Recently my team was working to implement Brakeman in our CI processes to automatically scan our codebase for security vulnerabilities. Among a few other issues, it identified a handful of similar XSS vulnerabilities of a similar pattern:
This is a pretty straight forward vulnerability, since passing
"; alert(1); " for
whatever will result in the code being rendered as
var FOO = ""; alert(1); ""; which isn’t good.
The first “fix” would be to switch to using Rails’s built in HTML escaping:
var FOO = "<%= whatever %>";
Note that this is what rails does by default. This would theoretically protect against most XSS vulnerabilities here, but there are still two problems:
\nalert(1); //, the rendered code will be:
var FOO = " alert(1); //"
The second problem (and the reason
This & That will get rendered as:
var FOO = "This & That";
But since React is treating the variable as a data entity (just as jQuery’s
.text() method), it won’t decode that entity. Resulting in a bug where you’re displaying entities to the user. Not good.
Another fix that’s often cited on is to just use
It’s also aliased as
j since it’s used often:
var FOO = "<%= j whatever %>";
The second problem is still there though. It’s still HTML encoding the output. But how?
If we look at the docs for
$('some_element').replaceWith('<%= j render 'some/element_template' %>');
Notice the jQuery function that’s being called:
replaceWith. That takes an HTML string and inserts it. Meaning, that the string that’s being rendered with
But there’s a really subtle problem with all of this. The order of execution is different on encode and decode.
When encoding (Rails is rendering), the value is processed in this order:
\\being added before
'being converted to HTML entities)
When the browser decodes this data, it does it in the same order:
"and escaped newlines, etc)
- When rendering via HTML context, process the HTML entities
In practice though, is this safe? The short answer is kind-of. There are two ways we could in-theory break this: breaking out of the JS string, or injecting something unsafe into the resulting HTML.
Breaking out of the JS string could be possible if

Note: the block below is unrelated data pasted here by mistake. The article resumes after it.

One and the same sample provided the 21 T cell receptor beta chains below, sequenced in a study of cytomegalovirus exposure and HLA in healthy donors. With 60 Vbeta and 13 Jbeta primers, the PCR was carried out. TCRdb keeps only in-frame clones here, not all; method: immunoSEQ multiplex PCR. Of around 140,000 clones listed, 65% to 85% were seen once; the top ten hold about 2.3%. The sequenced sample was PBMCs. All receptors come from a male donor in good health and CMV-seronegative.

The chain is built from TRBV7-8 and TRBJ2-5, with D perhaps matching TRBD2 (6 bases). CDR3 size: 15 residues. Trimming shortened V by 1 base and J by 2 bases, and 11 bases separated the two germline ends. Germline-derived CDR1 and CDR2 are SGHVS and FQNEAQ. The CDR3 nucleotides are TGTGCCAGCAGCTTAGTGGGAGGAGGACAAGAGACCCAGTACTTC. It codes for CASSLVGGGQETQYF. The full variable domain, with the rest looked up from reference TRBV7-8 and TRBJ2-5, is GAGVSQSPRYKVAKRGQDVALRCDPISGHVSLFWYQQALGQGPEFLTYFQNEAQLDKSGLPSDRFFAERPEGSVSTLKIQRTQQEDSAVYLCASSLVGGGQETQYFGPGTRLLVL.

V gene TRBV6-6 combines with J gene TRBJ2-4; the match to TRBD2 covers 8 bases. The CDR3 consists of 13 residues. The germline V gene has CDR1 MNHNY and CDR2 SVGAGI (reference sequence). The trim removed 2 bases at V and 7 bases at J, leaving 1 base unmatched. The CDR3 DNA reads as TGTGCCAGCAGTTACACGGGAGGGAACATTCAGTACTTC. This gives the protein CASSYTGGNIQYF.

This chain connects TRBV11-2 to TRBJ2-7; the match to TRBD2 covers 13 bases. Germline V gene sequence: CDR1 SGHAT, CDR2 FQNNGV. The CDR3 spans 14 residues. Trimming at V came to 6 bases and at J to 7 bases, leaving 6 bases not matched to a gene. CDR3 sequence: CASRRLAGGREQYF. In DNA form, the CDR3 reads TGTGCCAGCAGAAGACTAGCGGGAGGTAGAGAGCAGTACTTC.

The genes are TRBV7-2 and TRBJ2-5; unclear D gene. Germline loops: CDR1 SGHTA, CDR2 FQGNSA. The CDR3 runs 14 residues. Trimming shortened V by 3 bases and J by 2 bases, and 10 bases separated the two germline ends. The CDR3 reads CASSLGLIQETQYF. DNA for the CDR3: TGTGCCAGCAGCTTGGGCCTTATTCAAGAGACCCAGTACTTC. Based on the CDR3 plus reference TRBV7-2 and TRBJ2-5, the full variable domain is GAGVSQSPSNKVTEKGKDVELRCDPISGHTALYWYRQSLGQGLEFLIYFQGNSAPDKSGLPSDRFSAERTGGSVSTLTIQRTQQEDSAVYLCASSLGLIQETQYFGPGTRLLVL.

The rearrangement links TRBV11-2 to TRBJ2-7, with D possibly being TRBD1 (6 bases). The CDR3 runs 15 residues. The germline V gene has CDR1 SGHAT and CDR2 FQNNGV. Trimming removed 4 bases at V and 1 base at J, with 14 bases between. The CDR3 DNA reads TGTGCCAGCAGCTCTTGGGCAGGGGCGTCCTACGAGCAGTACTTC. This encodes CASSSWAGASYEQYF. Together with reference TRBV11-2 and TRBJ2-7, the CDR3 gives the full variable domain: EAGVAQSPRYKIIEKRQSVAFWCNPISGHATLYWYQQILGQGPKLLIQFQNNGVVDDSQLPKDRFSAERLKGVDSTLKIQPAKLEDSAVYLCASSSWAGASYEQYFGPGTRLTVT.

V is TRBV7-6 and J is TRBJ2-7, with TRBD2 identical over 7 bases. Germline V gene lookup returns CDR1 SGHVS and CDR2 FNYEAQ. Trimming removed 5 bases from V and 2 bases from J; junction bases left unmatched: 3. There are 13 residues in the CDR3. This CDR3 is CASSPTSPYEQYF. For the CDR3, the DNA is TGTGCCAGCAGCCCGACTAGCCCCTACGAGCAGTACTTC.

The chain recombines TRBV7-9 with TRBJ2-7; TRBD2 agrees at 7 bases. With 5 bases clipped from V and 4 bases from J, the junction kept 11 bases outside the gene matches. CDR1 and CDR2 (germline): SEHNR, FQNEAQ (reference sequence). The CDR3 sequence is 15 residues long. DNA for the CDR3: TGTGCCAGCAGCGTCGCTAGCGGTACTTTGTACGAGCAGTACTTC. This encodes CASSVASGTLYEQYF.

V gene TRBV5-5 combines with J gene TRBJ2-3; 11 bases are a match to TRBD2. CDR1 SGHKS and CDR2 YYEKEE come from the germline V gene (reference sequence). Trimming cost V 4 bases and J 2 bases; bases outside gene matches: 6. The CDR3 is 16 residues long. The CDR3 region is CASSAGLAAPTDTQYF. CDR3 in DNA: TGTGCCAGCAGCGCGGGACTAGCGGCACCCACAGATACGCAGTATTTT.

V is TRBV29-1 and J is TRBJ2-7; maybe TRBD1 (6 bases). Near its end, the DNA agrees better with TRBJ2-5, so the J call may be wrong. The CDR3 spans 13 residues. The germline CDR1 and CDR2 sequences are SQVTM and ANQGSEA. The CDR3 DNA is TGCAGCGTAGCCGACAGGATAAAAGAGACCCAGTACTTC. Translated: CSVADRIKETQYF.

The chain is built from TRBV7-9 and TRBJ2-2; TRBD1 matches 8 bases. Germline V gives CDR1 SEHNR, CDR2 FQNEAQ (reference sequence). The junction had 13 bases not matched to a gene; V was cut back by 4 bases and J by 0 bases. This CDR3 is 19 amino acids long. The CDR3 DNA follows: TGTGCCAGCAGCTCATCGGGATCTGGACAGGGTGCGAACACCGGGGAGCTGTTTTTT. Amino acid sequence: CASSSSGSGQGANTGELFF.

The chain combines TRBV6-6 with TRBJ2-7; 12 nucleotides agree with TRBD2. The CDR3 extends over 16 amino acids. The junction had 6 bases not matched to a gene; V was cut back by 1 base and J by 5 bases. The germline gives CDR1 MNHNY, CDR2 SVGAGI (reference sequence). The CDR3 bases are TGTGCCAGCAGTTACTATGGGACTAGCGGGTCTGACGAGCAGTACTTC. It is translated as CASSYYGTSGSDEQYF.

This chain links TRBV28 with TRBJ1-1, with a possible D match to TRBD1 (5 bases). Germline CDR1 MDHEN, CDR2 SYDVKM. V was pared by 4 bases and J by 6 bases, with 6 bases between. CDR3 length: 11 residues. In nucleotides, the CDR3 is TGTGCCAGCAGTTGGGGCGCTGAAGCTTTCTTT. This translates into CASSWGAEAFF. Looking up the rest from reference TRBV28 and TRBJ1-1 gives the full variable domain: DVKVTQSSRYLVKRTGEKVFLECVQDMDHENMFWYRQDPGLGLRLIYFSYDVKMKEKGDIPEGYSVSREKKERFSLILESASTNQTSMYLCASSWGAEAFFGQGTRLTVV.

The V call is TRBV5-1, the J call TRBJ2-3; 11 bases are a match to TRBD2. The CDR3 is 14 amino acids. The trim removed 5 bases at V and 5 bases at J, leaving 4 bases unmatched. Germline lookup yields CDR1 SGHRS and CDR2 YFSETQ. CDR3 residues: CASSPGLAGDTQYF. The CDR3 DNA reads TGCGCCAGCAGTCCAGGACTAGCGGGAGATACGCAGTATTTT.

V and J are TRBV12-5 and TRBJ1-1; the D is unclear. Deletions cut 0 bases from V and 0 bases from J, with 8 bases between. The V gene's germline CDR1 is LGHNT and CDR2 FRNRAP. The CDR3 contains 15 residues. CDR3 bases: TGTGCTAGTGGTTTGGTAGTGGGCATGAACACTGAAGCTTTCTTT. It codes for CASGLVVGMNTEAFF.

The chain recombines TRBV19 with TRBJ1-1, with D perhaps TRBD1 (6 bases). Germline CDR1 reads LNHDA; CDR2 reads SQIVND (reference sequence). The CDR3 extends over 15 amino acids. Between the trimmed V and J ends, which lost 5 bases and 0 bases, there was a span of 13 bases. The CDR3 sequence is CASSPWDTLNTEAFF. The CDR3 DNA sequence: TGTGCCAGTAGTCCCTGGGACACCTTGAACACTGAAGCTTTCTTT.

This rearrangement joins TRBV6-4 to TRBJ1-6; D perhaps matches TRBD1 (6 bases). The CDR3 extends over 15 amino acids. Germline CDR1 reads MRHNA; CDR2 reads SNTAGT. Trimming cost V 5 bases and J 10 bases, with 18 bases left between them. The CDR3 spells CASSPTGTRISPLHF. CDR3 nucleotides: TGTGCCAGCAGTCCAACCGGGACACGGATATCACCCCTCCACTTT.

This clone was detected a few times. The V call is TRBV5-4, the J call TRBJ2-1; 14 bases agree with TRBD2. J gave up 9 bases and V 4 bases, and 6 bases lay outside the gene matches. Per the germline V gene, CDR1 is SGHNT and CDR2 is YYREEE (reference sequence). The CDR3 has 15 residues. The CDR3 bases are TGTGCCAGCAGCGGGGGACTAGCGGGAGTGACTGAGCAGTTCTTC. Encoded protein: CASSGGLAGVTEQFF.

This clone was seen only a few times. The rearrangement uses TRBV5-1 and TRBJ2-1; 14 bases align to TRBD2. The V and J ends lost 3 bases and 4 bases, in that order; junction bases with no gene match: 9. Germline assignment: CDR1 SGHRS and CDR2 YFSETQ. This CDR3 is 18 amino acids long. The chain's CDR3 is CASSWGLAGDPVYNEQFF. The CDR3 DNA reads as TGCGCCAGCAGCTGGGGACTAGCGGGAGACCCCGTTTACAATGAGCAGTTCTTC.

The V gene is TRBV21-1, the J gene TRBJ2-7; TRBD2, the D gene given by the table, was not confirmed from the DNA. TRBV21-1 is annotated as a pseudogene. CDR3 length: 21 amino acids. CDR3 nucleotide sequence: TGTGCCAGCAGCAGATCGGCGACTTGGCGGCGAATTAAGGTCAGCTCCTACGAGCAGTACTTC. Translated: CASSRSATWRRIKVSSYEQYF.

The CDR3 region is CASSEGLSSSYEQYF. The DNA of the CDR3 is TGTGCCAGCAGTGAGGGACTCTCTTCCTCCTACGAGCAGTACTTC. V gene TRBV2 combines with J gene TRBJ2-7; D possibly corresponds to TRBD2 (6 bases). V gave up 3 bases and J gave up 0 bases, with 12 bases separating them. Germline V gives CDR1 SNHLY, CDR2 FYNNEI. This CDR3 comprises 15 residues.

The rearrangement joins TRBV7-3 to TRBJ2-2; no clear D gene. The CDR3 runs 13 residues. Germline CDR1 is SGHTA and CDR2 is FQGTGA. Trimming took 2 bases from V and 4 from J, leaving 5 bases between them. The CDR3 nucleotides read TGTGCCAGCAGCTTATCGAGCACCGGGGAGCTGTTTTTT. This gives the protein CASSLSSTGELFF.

html_escape restored or altered something that
html_escape changes it changes to an entity which is safe).
Breaking out of the resulting HTML isn’t possible either, since the only way to get that character into JS without hitting
html_escape would be using an escape sequence (
\x3C would become
< for example). But
\ characters we have in the string.
So it appears it is actually safe. Though I do want to stress here, it’s not safe by design, but simply by the specifics of the implementation. A change to either implementation (
html_escape) could open new vulnerabilities due to this design issue.
Since we’re later going to use the value as data, the proper solution is to mark the value as
html_safe so Rails won’t run
html_escape on it:
This will prevent double-encoding of entities, and will be safe from XSS.
However, if we later use
FOO in a HTML context (such as via
$(blah).html(FOO)) that will be injected). Instead, we need to ensure that the usages will treat it as data and not as HTML (in jQuery, switching to
This is a bit counter-intuitive, since the value isn’t really
html_safe. What’s really happening is that we don’t want to encode for HTML because that will be done later by another process. There’s no way to indicate that to Rails that otherwise would pass “XSS” checks.
The other way we could do it (functionally equivalent):
The only problem with this, is that Brakeman will still flag this as XSS, as the majority of time you use raw in a template, it’s XSS. It’s hard for it to know the subtle nuances of the usage, and as such has to default to sane rules. Though perhaps that’s something that can be fixed in Brakeman in the future (allowing
What matters at the end of the day, is that you know where your data is going, and what expectations surround it. Are you rendering HTML to be interpreted by the browser? Are you rendering data that will be interpreted by another application and escaped later?
This is just another example where “just let the framework handle it” leads to either a sub-par result (rendered HTML entities) or an insecure one. In order to be able to effectively use a tool, you need to understand what it’s doing under the hood so that you can use it appropriately.
Oh, and security scanners like Brakeman are amazing (though definitely not perfect), why aren’t you using one?